All concerned cell states are changed simultaneously, following the above rules, in a discreet moment called the thick, making each generation purely a function of the preceding one.

I’ve devised a fully animated Grasshopper User Object that is highly customisable (and even features a custom icon).

### Inputs

• Plane: A base plane for the Game of Life (by default a world XY-plane)
• ExtendX: A number of grid cells in the base plane x-direction (by default 10)
• ExtendY: Number of grid cells in the base plane y-direction (by default 10)
• SizeX: Grid cell size in the base plane x-direction (by default 1.0)
• SizeY: Grid cell size in the base plane y-direction (by default 1.0)
• Max: Maximum number of generations (by default no restrictions)
• Wrap: True to wrap the grid boundary, or False (by default True).
• Wrapping means that grid cells that form the grid boundary look for neighbours beyond the boundary on the opposite side, basically like in the Asteroids game from 1979, where you could pass the screen boundary with you spaceship and pop out on the opposite side. This is by default turned on, because the Game of Life is meant to be infinite!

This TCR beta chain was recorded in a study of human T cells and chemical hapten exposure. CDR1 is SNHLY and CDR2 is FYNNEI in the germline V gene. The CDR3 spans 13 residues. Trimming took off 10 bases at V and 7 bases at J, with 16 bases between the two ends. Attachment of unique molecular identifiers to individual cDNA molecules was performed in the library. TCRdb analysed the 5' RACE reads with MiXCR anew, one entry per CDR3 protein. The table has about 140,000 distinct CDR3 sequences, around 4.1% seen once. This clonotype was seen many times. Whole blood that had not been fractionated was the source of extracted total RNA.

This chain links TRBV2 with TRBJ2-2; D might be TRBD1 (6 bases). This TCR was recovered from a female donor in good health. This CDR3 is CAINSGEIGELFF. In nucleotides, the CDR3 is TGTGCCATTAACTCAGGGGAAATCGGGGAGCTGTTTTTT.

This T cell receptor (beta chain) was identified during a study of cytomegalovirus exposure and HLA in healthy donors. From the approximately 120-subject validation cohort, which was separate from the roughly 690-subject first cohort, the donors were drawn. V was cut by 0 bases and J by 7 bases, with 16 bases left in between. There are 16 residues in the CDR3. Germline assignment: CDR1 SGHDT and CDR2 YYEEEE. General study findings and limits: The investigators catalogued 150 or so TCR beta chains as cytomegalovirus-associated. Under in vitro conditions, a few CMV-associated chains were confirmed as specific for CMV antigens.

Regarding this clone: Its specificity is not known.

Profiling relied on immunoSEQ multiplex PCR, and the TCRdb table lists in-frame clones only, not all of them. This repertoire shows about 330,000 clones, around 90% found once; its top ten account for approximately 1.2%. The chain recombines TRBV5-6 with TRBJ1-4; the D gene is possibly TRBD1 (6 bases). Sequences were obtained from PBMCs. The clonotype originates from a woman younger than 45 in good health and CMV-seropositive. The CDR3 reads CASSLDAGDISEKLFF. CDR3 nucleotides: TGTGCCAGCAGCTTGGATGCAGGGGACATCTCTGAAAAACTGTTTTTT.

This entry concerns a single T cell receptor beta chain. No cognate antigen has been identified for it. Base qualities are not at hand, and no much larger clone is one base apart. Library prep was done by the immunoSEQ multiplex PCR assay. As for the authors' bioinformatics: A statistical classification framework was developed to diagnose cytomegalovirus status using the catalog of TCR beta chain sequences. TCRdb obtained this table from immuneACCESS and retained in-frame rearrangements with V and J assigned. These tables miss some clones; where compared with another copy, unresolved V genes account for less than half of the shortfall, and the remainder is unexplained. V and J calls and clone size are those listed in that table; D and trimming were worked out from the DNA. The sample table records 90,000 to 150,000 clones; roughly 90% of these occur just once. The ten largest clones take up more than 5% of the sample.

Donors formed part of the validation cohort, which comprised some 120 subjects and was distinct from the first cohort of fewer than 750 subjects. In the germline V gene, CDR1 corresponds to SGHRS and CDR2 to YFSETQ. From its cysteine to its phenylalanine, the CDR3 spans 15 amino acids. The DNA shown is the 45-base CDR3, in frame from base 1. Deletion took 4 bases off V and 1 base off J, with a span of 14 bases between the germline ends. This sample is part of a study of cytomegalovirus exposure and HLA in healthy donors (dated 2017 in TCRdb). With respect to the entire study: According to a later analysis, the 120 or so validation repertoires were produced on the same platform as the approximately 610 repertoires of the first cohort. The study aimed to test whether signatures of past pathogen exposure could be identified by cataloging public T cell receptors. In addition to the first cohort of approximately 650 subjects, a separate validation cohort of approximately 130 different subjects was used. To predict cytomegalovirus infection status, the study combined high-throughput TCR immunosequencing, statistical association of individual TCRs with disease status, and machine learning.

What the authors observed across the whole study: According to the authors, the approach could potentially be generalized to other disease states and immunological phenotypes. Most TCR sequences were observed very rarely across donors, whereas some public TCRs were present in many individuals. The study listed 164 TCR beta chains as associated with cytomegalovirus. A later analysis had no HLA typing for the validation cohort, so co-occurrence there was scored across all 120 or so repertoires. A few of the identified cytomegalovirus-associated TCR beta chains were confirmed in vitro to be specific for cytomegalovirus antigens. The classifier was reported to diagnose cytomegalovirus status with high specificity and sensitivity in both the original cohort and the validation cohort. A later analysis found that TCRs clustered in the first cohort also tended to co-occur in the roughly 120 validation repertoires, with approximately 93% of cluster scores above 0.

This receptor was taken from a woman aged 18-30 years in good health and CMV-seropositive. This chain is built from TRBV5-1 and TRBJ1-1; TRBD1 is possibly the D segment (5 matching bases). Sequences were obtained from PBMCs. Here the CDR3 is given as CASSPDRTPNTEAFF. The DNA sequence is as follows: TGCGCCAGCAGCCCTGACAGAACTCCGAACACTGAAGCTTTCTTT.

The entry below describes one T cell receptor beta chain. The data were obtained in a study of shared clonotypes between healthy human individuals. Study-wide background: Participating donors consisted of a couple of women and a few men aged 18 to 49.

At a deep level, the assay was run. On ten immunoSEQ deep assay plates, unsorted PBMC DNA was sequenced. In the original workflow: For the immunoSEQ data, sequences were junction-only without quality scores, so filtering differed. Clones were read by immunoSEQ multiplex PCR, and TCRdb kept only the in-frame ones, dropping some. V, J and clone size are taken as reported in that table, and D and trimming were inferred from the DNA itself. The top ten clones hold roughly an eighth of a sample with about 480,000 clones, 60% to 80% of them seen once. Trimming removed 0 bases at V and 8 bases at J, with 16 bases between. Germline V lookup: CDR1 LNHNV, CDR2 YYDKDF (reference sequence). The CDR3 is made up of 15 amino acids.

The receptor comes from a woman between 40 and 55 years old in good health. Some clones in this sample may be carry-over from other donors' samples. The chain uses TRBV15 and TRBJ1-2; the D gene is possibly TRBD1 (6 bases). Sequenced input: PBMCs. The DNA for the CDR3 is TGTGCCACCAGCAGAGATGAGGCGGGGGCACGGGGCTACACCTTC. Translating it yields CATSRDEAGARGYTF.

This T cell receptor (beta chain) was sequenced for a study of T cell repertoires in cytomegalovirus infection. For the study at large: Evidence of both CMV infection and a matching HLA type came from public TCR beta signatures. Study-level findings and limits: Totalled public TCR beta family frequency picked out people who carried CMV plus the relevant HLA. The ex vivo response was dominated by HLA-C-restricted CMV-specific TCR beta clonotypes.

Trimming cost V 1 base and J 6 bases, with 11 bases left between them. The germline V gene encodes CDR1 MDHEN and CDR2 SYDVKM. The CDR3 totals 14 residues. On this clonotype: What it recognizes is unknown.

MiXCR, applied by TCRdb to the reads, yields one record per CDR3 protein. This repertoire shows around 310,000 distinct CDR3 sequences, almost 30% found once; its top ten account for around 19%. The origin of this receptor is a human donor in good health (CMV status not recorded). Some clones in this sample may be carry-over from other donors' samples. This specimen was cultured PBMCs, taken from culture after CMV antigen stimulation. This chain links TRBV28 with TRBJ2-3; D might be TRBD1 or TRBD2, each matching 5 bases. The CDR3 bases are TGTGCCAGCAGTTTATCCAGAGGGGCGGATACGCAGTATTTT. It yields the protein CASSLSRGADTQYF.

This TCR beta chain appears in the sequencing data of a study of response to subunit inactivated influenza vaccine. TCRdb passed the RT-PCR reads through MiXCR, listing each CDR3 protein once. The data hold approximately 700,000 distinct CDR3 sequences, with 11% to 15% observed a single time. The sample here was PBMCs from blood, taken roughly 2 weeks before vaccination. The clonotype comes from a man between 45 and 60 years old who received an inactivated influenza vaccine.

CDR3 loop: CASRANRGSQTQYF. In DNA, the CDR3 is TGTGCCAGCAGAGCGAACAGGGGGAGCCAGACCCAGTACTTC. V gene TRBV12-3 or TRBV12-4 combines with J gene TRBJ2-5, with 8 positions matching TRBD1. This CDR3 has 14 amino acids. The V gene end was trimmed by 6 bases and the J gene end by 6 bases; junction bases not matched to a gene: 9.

• Wrapping can be switched off though to prevent flying geometries, when stacking individual game generations to produce a three-dimensional Game of Life in recording mode.
• Rec: True to record and output the full Game of Life history, or False to only to output only the current generation (by default False).
• Recording allows you to produce a three-dimensional, stacked version of the Game of Life.
• Seed: Random seed for the initial setup of alive or dead cells
• Run: True to iterate the Game of Life, or False to pause it
• Reset: True to reset the Game of Life completely

### Outputs

Non-recording mode:

• Count: The current generation count
• Cells: A tree of grid cell outlines with branches for each grid row
• States: A tree of current cell states (1 = alive, 0 = dead) with branches for each grid row